How federal agencies can make better /open government webpages

Under President Donald J. Trump, the American government has moved back from being more open to more closed, as Congressional hearings and watchdogs have documented since January 2017. The Trump administration has undermined trust in both government and the press. … Continue reading

Tolerating violations of the Hatch Act undermines the rule of law in the USA

In a world where corruption and maladministration allow injustice, tolerate criminality, or even lead to avoidable deaths, what public officials do on social media can fly under the radar as a matter deserving public attention. And yet, the United States … Continue reading

US House hearing on transparency misses the open government forest for the FOIA trees

When sunshine is applied to government, what’s revealed can be determined by the eye of the beholder. After the 115th Congress neglected oversight of open government, the U.S. House Oversight Committee held a hearing on the Freedom of Information Act … Continue reading

Open Government Partnership IRM finds backsliding in the USA

This White House’s decision to continue U.S. government participation in the Open Government Partnership was far from certain, given the demonstrated distaste of the Trump administration for international agreements and institutions. In that context, The Trump administration’s commitment to participating … Continue reading

After years of delays and democratic regression, USA releases weak open government plan

If the American public wants to see meaningful progress on transparency, accountability or ethics in U.S. government, it should call on Congress to act, not the Trump White House. With little fanfare or notice, the United States of America has … Continue reading

The state of open government (data) remains divided, at risk, and underfunded

What’s next for open data in the United States? That was the open question posed at the Center for Data Innovation (CDI) last week, where a panel of industry analysts and experts gathered to discuss the historic open government data … Continue reading

US CIO says White House OMB will continue to explore selling public data

When I asked whether when or if it is acceptable for the United States government to charge companies, journalists and the public for government data, citing the example of paywalled immigration data, the chief information officer of the United States told me that “it’s part of the commercial equation” and that it was “actually a discussion point for the strategy” in her office in the White House Office of Management and Budget.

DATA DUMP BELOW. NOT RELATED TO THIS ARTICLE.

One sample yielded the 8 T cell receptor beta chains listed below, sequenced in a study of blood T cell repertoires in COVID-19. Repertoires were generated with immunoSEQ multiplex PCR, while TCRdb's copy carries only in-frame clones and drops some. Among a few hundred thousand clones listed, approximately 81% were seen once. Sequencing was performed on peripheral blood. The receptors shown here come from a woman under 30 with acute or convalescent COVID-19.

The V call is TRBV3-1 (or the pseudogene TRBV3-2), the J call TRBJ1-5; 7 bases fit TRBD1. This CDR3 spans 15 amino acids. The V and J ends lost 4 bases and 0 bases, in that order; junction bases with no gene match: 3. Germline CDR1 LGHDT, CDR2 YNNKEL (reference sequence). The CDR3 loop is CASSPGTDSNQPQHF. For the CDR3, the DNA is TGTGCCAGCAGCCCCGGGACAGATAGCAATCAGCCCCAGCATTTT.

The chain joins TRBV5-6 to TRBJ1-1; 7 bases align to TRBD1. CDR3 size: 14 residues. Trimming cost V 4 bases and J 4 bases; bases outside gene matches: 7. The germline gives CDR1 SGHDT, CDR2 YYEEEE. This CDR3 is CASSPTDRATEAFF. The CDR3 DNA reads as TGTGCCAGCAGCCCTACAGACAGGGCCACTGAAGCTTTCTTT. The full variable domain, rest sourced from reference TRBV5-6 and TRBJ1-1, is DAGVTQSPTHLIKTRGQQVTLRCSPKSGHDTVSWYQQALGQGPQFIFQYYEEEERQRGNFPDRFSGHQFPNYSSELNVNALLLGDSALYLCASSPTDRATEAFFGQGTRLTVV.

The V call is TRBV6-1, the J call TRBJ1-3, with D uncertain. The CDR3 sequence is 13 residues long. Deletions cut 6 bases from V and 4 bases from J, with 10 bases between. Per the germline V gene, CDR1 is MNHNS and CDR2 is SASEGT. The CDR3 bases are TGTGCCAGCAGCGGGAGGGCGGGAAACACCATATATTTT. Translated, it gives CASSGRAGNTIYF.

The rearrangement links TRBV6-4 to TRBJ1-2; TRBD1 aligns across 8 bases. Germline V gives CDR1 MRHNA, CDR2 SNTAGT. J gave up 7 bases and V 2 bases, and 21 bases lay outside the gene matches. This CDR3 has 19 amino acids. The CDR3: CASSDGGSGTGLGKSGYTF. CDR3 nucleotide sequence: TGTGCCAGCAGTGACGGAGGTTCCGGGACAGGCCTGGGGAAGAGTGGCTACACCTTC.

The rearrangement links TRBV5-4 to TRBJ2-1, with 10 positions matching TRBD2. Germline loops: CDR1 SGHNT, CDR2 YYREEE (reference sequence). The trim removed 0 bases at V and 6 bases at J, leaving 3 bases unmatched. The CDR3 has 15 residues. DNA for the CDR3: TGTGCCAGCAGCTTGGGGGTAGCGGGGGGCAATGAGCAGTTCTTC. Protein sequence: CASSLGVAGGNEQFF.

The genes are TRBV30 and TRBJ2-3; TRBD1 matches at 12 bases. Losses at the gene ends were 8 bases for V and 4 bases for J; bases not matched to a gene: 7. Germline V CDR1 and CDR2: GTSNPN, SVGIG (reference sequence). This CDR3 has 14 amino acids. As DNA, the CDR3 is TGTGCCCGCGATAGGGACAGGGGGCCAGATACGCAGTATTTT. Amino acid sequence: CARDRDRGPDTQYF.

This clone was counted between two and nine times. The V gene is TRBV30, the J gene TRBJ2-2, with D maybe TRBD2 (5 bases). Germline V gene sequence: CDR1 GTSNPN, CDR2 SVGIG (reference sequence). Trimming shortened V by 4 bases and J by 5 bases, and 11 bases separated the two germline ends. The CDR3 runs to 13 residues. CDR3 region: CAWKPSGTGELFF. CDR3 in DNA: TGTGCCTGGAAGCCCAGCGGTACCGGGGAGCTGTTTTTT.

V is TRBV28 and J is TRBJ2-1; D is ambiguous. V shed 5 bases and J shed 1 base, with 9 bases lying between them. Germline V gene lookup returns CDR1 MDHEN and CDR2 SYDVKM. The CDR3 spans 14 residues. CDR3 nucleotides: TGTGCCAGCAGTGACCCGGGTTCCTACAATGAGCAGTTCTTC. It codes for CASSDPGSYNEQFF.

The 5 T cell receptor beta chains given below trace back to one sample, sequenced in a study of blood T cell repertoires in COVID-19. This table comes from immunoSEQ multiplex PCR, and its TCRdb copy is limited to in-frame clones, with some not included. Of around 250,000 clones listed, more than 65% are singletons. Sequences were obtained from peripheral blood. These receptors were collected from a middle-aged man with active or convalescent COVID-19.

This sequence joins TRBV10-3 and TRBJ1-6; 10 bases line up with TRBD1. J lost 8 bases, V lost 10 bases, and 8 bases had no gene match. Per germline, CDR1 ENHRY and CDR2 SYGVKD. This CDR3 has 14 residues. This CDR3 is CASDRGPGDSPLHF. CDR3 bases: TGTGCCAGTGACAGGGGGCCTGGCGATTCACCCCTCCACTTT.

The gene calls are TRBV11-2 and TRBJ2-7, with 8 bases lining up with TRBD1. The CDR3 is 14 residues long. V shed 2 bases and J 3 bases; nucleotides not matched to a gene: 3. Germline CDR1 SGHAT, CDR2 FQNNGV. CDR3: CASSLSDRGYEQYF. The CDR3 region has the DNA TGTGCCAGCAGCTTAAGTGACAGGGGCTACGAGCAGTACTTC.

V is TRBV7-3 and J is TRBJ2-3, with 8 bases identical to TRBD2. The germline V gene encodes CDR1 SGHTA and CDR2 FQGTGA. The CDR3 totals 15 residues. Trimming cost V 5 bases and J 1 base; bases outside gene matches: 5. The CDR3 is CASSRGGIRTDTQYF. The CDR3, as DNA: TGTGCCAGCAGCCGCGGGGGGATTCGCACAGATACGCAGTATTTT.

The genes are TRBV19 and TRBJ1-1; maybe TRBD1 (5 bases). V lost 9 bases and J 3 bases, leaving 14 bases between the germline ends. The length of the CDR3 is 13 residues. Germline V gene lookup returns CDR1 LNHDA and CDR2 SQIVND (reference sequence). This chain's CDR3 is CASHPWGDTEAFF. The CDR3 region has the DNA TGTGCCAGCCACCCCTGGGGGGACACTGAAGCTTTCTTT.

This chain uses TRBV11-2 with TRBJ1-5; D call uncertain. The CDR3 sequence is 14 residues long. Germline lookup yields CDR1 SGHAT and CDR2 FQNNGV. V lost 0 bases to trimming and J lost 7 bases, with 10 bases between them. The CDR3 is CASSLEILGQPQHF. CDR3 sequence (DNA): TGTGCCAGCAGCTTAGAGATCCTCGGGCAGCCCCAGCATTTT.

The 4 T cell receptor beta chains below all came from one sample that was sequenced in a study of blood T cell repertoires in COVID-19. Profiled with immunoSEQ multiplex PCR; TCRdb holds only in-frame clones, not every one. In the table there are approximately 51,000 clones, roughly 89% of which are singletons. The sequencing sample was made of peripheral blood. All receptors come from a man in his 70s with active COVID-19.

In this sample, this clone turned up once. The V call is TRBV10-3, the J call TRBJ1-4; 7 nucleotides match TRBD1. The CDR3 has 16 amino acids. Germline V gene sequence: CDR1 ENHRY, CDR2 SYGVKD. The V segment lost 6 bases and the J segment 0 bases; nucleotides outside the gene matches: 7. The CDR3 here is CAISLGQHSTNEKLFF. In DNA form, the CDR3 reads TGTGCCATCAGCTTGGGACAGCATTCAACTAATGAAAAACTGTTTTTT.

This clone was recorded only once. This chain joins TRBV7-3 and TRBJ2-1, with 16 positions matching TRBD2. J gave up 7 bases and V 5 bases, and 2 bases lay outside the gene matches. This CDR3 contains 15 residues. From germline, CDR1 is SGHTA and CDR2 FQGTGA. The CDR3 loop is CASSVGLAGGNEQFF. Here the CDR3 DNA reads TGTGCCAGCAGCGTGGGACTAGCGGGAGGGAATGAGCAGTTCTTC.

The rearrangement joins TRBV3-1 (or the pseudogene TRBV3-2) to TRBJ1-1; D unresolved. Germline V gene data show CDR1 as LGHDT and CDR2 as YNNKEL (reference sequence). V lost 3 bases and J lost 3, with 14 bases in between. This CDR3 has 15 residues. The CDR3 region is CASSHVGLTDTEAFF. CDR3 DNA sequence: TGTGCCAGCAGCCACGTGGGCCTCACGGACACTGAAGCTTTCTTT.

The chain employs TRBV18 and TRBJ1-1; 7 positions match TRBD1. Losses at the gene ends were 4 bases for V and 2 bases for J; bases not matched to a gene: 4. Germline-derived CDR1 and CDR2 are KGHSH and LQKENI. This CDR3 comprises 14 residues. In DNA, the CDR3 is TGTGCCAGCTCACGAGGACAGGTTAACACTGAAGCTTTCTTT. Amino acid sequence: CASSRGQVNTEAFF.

“I don’t have a specific answer,” Suzette Kent went on. “That is something that we’re looking at because there’s many tenets of it. There’s some data the government collects & document on behalf of the american public that may have the mode. There’s other types of data, that people are asking for. It’s a broad spectrum and one we are going to continue to explore.” Kent was speaking at the Data Coalition’s Data Demo Day on June 6 in Washington, DC. Video of the keynote speech she gave on data is embedded below:

When asked about the continued disclosure of data in PDFs and non-machine readable forms by federal agencies, despite President Barack Obama’s 2013 executive order, Kent said simply that she advocates compliance with every executive order and law and cited a Cross-Agency Priority goal to remove paper from agency systems.

Charging for public data is not a new topic or debate, but it has continued to be relevant during the Trump administration, when new concerns have grown about government data access, collection, and quality.

As I wrote back in 2014, local, state and national governments across the United States and around the world can and do charge for access to government data.

While some developers in Europe advocate charging for public sector information (PSI) as a way to ensure higher service levels and quality, adding fees does effectively charge the public for public access and has frequently been used as a barrier to press requests:

A city hall, state house or government agency charging the press or general public to access or download data that they have already paid for with their tax revenues, however, remains problematic.

It may make more sense for policy makers to pursue a course where they always make bulk government data available for free to the general public and look to third parties to stand up and maintain high quality APIs, based upon those datasets, with service level agreements for uptime for high-volume commercial customers.

Instead of exploring a well-trodden path, the United States government should follow the money and determine which data is agencies are currently charging for under public records requests or other means, using FOIA demand to drive open data disclosure.

United States opens public comment on commitments for a new national open government plan

Last fall, the U.S. government delayed formation of the fourth national action plan after committing to participation with a public consultation – despite historic regressions on open government across federal agencies under the Trump administration. This May, the White House quietly … Continue reading

Open Government Partnership researchers find flaws and growing regression on open government in the USA

researchers from the Open Government Partnership’s Independent Reporting Mechanism (IRM) shared a new end of term report that detailed both progress and regression in meeting the commitments in the third United States National Action Plan for Open Government between October 2015 and May 2017. To be charitable, the researchers found a mixed record on open government during that time period, with poor public engagement, limited government feedback, and lack of civil society setting the agenda or participating in an iterative dialog with government. Continue reading